Petitioner argues that there is no rational difference between those prisoners sentenced by the Federal courts to Federal prisons and prisoners sentenced by other State courts to State prisons, at least with respect to the decision to allow an Illinois court to give a concurrent sentence. Respondents, on the other hand, argue "the distinction between federal and other-state confinement is rationally based upon legislative familiarity with, and respect for, the nationally uniform federal correctional system, as opposed to the lack of familiarity with the diverse correctional systems of other states" and that the "Illinois legislature cannot make detailed factual determinations concerning the diverse correctional systems of each of the fifty states." Apparently respondent is analogizing this case to the principle that the difficulty of inspection is a reasonable basis for classification. City of Chicago v. Vokes.
• 3, 4 Upon reviewing this issue and the underlying policy considerations involved, we feel that this classification has no reasonable basis and is therefore arbitrary. It has not been demonstrated, nor do we feel, can it be demonstrated that the ability or difficulty involved in gaining the necessary legislative familiarity with a sister State's correctional system is any different than with gaining such familiarity with the Federal correctional system. Nor are the "detailed factual determinations" which must be made any different in either case. Therefore, by denying to defendants, who have been sentenced by other State courts, the possibility of concurrent sentencing while affording this possibility to defendants sentenced by Federal courts, a discrimination prohibited by the equal protection clause exists.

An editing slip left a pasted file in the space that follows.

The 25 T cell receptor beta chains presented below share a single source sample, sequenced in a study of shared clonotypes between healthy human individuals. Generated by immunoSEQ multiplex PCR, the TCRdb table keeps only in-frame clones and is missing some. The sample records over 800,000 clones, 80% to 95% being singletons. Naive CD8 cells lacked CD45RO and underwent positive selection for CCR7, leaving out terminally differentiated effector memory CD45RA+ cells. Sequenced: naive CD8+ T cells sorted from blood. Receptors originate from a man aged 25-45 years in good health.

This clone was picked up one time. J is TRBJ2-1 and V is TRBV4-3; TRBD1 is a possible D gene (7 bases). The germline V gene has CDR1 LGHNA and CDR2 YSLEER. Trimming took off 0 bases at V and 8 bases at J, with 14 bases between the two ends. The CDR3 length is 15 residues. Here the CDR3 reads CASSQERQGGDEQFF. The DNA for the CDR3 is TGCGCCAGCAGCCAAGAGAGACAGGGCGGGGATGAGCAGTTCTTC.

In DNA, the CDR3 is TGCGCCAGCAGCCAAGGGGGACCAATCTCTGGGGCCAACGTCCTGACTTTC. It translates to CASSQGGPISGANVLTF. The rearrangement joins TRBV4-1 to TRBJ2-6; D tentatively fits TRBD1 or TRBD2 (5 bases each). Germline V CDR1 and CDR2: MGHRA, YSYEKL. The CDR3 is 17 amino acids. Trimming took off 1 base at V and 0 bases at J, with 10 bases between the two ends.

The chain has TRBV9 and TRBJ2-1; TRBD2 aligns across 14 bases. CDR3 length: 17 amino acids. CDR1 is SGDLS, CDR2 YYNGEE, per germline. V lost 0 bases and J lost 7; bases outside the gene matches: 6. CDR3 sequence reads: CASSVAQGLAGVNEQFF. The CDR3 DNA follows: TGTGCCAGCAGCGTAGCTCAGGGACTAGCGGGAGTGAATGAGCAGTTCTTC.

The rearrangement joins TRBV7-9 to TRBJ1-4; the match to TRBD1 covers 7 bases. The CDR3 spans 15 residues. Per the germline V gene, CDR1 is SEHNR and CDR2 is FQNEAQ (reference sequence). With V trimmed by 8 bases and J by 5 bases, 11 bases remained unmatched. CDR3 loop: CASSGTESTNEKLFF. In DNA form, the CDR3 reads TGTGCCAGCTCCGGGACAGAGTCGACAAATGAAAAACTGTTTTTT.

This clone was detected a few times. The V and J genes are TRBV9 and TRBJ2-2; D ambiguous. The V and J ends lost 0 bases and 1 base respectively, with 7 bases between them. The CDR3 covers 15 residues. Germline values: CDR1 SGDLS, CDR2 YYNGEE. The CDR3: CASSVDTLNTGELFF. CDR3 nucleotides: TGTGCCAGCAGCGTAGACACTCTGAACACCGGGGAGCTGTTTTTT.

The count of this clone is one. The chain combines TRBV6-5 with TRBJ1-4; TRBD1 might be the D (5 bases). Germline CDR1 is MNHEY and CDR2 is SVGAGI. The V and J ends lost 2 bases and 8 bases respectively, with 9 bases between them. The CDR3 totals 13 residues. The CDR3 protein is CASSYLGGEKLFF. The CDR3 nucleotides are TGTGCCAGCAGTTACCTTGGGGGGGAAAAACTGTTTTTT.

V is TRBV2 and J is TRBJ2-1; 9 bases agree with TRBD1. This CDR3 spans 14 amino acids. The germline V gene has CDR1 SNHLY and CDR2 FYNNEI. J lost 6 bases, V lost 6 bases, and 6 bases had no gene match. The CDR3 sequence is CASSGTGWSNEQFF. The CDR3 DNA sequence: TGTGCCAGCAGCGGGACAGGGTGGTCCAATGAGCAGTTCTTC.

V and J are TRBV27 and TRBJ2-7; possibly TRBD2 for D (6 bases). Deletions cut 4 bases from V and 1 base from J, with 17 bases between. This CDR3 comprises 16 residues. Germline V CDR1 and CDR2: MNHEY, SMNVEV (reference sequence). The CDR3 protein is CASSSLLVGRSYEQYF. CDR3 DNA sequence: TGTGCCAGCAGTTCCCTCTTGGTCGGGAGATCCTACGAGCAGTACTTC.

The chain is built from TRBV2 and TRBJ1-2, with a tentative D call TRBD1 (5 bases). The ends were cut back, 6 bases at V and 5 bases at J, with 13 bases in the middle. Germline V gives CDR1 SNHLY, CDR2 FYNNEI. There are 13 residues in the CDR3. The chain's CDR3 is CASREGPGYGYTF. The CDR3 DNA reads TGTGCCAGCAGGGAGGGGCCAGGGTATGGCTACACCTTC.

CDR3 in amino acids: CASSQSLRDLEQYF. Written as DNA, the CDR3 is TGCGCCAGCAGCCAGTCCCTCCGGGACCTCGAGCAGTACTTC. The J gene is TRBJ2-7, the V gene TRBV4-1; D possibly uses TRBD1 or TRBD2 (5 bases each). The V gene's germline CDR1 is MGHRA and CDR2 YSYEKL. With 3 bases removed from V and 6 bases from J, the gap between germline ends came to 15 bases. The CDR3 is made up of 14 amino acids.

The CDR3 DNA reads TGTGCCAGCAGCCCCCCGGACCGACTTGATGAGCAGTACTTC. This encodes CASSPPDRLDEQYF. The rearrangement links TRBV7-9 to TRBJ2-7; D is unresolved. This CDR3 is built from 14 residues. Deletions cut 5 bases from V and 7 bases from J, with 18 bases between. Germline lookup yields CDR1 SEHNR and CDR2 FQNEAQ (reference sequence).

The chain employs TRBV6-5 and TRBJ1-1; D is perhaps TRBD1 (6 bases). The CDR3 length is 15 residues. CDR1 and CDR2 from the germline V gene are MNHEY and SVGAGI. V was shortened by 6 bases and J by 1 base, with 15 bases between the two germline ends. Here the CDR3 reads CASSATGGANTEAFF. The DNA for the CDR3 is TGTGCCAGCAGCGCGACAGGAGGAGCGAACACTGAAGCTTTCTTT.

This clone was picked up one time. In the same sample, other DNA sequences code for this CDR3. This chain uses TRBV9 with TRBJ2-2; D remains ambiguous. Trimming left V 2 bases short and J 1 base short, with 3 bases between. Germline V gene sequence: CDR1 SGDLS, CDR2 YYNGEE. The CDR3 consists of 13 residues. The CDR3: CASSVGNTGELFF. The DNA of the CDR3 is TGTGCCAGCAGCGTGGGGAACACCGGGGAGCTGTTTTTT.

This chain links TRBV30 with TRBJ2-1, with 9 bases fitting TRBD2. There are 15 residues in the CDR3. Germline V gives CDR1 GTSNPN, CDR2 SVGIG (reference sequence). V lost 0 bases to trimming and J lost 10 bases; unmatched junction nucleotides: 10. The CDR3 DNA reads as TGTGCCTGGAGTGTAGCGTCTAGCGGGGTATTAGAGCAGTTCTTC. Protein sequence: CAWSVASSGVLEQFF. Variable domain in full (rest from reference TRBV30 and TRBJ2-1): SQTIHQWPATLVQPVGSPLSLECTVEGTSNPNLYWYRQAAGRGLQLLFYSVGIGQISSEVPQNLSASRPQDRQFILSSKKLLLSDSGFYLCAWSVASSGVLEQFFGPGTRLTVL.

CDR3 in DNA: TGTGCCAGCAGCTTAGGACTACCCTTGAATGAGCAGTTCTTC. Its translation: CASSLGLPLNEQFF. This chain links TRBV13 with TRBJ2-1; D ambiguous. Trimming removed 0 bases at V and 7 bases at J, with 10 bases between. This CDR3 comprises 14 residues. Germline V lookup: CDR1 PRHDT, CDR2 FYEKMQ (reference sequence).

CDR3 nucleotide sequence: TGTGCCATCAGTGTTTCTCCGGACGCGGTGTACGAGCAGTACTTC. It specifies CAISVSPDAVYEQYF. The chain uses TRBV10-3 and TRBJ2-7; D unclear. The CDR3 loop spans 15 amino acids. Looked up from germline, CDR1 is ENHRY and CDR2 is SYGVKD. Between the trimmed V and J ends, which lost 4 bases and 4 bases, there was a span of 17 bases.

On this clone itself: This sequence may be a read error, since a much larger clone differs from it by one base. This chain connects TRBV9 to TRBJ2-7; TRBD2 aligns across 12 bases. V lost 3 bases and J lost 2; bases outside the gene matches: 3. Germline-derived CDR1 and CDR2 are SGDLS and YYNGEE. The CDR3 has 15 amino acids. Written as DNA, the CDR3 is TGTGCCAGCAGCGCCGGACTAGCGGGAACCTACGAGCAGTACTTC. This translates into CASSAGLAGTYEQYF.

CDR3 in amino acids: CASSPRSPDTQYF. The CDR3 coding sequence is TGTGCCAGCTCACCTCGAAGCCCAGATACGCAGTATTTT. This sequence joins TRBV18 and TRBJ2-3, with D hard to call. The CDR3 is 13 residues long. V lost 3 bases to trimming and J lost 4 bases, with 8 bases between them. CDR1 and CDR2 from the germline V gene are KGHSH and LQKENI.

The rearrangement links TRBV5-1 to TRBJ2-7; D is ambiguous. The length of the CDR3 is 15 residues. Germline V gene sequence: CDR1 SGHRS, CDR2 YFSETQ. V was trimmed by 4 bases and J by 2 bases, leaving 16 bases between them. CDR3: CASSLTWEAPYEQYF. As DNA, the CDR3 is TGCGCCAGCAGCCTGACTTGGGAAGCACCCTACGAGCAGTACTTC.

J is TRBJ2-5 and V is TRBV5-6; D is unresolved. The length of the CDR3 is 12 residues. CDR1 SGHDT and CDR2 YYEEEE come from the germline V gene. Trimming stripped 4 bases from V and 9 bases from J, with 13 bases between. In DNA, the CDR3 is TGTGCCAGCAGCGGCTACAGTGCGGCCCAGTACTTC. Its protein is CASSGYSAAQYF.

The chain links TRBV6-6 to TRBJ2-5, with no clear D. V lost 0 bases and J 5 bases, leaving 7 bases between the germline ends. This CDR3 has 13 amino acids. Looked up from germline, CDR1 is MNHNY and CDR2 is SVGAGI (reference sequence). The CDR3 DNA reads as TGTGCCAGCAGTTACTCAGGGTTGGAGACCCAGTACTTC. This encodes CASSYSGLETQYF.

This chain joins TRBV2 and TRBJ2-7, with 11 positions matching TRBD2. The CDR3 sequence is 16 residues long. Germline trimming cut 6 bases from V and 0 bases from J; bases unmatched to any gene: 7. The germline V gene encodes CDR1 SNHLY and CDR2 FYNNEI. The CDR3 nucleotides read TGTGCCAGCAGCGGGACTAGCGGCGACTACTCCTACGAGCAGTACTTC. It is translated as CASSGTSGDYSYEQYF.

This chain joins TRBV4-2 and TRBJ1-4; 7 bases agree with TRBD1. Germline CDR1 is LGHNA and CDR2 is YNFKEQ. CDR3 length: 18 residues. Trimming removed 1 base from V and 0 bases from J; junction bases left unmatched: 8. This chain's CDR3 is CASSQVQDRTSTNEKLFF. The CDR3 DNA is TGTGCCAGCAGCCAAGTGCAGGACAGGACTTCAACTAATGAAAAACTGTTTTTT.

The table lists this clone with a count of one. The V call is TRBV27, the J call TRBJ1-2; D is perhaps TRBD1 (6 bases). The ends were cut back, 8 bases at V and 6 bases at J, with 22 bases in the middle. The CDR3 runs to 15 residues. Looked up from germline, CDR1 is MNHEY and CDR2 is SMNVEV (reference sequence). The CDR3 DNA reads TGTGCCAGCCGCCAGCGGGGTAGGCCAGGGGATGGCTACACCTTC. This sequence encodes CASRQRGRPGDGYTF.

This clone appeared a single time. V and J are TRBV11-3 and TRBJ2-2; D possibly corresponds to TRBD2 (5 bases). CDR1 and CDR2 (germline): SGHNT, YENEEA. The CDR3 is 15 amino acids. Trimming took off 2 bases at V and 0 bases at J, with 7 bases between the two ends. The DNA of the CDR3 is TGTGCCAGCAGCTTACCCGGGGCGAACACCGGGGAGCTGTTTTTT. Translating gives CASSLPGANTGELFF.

Therefore, we hold that since the trial court ordered a concurrent sentence, the court in the habeas corpus proceeding was correct in giving petitioner credit for the time served in the California correctional institution. The judgment granting the writ of habeas corpus is affirmed.
LORENZ and SULLIVAN, JJ., concur.